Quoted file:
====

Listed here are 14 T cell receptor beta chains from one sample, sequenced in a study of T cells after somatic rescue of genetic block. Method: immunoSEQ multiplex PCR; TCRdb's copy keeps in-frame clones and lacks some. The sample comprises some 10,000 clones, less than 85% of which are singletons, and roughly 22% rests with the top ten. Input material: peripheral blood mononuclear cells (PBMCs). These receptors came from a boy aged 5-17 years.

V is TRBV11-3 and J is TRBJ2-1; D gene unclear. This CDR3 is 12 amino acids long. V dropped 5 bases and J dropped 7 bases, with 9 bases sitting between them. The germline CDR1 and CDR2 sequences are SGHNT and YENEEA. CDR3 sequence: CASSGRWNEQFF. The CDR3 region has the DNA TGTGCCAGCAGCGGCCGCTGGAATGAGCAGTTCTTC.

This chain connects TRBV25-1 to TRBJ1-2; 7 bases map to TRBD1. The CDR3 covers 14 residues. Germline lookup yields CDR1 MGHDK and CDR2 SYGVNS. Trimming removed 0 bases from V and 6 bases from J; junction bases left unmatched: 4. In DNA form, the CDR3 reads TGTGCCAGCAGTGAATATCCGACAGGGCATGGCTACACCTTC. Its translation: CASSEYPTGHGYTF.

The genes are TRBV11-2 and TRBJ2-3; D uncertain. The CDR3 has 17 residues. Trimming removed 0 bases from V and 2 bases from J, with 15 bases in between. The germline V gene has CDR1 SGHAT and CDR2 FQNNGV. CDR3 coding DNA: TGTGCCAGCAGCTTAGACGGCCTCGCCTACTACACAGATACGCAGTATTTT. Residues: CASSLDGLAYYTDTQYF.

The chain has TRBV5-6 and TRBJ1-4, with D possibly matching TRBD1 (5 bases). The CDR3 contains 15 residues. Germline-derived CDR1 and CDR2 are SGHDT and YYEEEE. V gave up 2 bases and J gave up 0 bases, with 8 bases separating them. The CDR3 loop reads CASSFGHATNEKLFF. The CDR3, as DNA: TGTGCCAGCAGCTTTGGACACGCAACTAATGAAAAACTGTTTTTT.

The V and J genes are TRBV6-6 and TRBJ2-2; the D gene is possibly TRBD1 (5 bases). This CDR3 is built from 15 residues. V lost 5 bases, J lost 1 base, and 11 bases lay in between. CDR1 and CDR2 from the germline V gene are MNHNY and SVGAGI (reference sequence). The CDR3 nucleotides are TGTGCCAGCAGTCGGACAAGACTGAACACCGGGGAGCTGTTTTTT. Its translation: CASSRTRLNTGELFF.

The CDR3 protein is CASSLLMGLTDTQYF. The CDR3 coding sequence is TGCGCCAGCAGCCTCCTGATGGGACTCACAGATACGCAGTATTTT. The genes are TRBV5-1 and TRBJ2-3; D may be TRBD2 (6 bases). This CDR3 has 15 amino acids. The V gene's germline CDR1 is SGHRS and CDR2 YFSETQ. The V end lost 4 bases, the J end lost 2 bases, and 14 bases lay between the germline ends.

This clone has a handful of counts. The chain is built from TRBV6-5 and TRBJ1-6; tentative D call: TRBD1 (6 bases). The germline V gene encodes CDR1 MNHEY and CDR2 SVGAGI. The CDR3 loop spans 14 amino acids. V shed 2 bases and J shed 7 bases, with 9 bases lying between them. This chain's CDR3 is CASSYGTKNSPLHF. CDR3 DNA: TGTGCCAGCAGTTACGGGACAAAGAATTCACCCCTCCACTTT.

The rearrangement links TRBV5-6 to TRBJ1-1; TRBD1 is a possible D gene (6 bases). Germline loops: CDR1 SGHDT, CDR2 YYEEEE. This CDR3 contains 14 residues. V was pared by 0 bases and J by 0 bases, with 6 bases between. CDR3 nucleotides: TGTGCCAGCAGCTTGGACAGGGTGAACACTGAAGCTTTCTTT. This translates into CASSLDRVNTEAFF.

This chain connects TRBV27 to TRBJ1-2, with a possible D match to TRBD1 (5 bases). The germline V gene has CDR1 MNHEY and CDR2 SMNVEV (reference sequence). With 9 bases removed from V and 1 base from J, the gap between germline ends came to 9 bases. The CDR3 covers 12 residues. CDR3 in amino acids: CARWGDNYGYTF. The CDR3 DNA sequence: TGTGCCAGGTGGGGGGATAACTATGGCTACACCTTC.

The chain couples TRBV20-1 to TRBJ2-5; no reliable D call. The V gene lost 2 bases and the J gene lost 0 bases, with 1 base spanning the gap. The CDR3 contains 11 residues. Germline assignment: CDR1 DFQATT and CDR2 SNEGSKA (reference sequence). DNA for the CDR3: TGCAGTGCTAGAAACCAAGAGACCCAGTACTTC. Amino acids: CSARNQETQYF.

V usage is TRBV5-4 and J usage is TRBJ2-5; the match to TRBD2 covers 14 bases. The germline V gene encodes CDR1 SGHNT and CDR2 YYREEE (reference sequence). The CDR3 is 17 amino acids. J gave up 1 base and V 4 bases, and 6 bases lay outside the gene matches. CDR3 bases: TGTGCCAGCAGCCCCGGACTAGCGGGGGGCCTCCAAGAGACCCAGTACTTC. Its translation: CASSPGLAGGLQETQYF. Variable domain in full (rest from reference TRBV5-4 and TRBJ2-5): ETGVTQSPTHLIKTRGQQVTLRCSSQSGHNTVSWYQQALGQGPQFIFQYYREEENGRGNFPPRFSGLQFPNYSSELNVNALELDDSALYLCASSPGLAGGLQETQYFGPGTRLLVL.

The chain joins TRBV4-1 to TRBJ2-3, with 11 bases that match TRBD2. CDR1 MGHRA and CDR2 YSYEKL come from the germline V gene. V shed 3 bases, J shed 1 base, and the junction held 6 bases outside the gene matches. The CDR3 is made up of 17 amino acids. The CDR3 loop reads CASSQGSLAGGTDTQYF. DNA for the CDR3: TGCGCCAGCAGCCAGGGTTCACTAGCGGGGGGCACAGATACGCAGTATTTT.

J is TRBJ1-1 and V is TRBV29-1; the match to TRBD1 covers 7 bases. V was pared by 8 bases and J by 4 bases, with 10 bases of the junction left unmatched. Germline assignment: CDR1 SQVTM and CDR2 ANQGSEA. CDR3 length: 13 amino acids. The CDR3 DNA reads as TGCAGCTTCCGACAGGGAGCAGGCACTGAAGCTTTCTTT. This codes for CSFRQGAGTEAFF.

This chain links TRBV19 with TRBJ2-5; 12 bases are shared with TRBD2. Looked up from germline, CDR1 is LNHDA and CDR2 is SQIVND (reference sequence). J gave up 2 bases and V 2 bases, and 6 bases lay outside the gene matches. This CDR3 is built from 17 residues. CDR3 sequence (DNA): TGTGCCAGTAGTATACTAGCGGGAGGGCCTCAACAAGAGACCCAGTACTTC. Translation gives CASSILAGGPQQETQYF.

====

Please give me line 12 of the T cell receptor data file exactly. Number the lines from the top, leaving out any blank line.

V usage is TRBV5-4 and J usage is TRBJ2-5; the match to TRBD2 covers 14 bases. The germline V gene encodes CDR1 SGHNT and CDR2 YYREEE (reference sequence). The CDR3 is 17 amino acids. J gave up 1 base and V 4 bases, and 6 bases lay outside the gene matches. CDR3 bases: TGTGCCAGCAGCCCCGGACTAGCGGGGGGCCTCCAAGAGACCCAGTACTTC. Its translation: CASSPGLAGGLQETQYF. Variable domain in full (rest from reference TRBV5-4 and TRBJ2-5): ETGVTQSPTHLIKTRGQQVTLRCSSQSGHNTVSWYQQALGQGPQFIFQYYREEENGRGNFPPRFSGLQFPNYSSELNVNALELDDSALYLCASSPGLAGGLQETQYFGPGTRLLVL.